- More food retailers plan to allocate additional space to fresh prepared offerings, including grab-and-go, chef-made-to-order stations and self-service, FMI found in its new State of Fresh Foods report.
- Three-quarters of surveyed food retailers used product differentiating strategies in fresh prepared and food service programs in 2021, and 70% say those efforts were a significant success, according to the report.
- The focus on fresh prepared offerings comes after sales for that category in 2021 hit $21 billion, up 18.4% versus 2020 and up 10% since 2019, per IRI data cited.
While fresh prepared items only made up a fraction of their sales in 2021, at just 4%, grocers’ increasing interest in expanding this area comes at a time when they are looking to hold onto the at-home eating gains they saw earlier in the pandemic.
The findings are based on research for the trade group’s Food Retailing Industry Speaks report, which included survey responses from 96 food retailers and wholesalers, representing more than 38,000 stores. Twenty-two food product suppliers also weighed in with their perspectives.
As the FMI report highlights growing momentum for fresh prepared items, it also indicates areas where retailers may want to reconsider their fresh offerings. For example, grocers may want to boost their fresh prepared offerings online, where the category only accounts for 1% of e-commerce sales but fresh and perimeter sales overall account for 40% of sales.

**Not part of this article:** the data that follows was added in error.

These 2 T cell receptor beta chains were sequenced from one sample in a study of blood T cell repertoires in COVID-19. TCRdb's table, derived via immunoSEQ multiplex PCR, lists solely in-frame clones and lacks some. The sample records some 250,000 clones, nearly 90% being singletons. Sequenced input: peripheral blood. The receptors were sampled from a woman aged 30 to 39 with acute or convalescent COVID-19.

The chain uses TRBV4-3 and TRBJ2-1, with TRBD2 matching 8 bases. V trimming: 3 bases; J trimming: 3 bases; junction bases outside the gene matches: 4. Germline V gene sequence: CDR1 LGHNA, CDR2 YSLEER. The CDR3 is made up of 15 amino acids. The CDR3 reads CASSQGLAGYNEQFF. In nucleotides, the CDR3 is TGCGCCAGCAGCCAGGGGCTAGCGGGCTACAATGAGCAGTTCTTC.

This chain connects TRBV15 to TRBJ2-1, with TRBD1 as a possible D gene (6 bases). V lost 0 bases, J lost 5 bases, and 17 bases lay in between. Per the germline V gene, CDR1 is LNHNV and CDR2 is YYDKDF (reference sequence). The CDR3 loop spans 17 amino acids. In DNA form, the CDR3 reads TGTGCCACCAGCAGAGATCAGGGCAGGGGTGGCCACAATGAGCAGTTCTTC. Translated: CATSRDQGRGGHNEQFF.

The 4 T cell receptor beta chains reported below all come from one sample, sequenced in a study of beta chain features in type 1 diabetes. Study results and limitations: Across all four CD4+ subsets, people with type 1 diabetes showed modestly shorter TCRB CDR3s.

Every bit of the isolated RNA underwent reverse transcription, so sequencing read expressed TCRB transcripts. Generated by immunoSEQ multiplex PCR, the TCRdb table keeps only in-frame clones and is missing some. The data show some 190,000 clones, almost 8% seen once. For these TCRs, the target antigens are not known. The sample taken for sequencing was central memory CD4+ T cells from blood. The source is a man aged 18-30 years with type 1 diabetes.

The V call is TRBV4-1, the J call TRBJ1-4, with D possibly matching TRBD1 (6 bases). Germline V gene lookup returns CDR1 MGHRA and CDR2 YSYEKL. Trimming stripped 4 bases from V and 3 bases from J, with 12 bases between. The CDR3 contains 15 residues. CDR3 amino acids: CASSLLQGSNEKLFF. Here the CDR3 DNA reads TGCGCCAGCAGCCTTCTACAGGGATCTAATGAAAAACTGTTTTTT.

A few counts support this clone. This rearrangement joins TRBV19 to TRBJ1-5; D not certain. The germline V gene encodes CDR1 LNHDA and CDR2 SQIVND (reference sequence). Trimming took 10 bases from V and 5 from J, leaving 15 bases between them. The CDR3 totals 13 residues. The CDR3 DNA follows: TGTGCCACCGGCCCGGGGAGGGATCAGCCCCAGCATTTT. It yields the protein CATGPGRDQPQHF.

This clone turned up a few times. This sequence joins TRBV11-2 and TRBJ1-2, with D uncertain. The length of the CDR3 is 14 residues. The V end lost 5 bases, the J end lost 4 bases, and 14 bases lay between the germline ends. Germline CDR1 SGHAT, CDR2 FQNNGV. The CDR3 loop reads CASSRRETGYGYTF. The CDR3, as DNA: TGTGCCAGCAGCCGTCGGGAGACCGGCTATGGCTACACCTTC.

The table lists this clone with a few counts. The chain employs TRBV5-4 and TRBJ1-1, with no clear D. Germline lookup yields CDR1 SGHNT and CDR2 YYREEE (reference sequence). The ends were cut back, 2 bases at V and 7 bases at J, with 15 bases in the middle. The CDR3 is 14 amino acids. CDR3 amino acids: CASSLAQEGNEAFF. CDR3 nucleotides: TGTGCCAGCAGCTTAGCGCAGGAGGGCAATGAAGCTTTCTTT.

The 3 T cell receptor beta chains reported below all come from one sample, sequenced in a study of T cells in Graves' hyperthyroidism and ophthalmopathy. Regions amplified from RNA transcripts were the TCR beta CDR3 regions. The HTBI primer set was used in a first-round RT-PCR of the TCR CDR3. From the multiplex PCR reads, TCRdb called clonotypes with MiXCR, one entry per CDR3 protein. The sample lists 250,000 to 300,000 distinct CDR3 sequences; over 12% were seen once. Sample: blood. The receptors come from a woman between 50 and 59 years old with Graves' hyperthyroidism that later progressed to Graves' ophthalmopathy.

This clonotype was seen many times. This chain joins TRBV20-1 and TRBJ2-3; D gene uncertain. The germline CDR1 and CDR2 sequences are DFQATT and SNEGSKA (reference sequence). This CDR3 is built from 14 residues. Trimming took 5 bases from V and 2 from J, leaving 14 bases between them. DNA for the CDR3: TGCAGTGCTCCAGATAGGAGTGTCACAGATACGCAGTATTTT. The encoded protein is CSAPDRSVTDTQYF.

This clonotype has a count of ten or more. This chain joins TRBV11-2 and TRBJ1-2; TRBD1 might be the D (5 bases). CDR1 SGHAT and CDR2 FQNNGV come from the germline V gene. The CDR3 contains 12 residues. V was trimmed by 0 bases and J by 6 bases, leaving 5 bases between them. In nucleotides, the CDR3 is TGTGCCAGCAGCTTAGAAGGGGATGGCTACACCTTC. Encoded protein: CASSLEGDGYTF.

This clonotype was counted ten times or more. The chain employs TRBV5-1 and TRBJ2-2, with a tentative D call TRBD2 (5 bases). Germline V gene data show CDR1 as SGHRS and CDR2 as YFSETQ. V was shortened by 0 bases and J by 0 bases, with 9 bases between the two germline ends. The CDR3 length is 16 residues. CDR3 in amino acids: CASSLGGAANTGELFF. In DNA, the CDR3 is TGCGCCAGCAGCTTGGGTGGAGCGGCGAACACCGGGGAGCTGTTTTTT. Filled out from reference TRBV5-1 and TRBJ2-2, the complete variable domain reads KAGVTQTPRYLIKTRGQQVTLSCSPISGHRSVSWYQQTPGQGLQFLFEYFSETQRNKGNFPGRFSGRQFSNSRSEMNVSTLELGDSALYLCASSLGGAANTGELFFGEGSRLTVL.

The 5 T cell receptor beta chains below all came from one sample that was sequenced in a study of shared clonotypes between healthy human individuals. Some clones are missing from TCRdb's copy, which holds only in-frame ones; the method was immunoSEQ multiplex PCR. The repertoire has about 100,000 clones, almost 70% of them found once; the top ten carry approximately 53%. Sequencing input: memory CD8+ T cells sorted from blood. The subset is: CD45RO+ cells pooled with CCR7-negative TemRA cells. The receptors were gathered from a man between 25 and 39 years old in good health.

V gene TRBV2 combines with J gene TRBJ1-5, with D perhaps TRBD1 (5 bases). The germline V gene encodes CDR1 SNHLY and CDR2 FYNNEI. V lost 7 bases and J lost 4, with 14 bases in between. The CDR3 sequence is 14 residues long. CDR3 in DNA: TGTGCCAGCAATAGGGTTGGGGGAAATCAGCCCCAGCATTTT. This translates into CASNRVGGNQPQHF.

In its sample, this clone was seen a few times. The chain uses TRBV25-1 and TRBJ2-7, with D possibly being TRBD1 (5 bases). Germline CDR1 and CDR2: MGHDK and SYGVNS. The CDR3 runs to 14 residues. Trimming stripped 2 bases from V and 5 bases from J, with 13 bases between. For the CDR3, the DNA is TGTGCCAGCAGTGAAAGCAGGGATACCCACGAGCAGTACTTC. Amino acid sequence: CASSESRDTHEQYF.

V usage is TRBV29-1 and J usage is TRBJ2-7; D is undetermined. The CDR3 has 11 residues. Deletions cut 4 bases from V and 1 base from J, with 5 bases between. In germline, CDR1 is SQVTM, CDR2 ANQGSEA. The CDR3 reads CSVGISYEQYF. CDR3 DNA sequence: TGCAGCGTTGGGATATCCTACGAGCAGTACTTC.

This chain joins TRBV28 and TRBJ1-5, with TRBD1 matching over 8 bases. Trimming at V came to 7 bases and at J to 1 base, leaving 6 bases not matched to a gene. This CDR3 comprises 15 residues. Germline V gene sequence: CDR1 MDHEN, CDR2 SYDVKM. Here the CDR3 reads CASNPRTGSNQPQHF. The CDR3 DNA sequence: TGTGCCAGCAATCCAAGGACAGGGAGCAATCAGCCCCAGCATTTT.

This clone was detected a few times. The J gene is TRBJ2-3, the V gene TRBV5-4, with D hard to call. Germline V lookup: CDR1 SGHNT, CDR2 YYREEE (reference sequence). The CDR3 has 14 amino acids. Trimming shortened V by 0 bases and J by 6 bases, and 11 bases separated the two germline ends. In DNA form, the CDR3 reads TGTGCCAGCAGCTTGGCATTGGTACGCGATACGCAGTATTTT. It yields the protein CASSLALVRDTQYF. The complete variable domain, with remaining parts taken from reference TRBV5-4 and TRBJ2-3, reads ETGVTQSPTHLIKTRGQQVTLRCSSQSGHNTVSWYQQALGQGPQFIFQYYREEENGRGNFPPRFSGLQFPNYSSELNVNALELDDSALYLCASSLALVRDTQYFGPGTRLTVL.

While food retailers said shrink decreased from 2020 to 2021 for fresh prepared, the category was still the second-highest fresh department for shrinkage last year at 7%, behind deli (8%). Food retailers already seem to be ramping up their efforts to combat shrink, with 30% of respondents claiming to use technology solutions for fresh inventory and demand planning in 2021 and another 21% claiming they plan to do so in the future.
The State of Fresh Foods report spells potential trouble for in-store dining. Just 18% of surveyed retailers said they plan to increase space for in-store dining over the next two years — the lowest percentage among eight fresh departments outlined in the report. By comparison, 82% of retailers said they plan to increase space for fresh prepared and grab-and-go items.
Twelve percent of surveyed retailers said they plan to decrease space for in-store dining over the next two years.
Furthermore, while in-store dining was among one of the top departments that retailers said they used to differentiate themselves in 2021, less than a quarter (21%) said they achieved success with their strategies. Meanwhile, 60% and 36%, respectively, cited success with their juice bars and catering services.
Full-service restaurants appear to be an exception, however, with only 13% of retailers saying they offered this service in 2021 yet 38% claiming to see success with it.